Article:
“To’ona’i” – Grading

(Or Feedback – Another Thought.)

As an audience member, the film or television series or theatre piece that I derive the most pleasure from is the one where I have to work hard at keeping up with the story, busily making connections not spelt out, and putting the pieces together. It makes me feel smart.

Imagined ego-stroking aside, I like the experience where I’m not a passive observer of events, where I have to read more into the nuances and subtext of what I’m seeing and hearing.  I don’t have to be sitting on the shoulder of the protagonist throughout. It’s like I’m… physically in the middle of the action wherever it takes – still invisible, still passive – and I have only the information available to the characters around me, and… discovering the story as it unfolds.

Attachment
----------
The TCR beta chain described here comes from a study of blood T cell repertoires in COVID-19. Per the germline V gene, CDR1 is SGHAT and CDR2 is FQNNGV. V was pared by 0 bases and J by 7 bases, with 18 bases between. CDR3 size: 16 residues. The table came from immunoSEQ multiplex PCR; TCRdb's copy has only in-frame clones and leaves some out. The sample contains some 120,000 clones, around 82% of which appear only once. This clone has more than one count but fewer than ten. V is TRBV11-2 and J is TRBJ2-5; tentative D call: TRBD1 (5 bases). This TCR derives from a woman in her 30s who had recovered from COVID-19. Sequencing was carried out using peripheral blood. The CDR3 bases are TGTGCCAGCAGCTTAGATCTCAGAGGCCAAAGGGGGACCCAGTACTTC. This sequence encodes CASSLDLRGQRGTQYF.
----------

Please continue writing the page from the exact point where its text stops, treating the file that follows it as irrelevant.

I feel… involved.

It’s a mean trick to do that.

So I’ve got this wee film that’s had a bunch of test screenings from rough cut to a graded and mixed cut, and the feedback and the comments I’ve received have been pretty consistent while I, for my part, have been just a leetle myopic in taking it all on board.  After each screening, I’ve swung tended one way or the other in trying to appease imagined audiences minimise narrative confusion.

Have I done too much?

Or not enough?

I don’t know.  I’ve written the dialogue with subtext and whatever it is that’s described as it’s what’s not said.  Its structure is classic – the finished product may require some concentration but the execution is consistent.  Amit says that I’ve hit the emotional beats.   James is sneaking in all sorts of filters, having quickly established how technically and aesthetically blind I am.

And thanks to the generosity and honesty of the test audiences, I think I’ve done all I can to tell the story the way I want to. I have to get over myself. How the audience watches the finished product is out of my hands.

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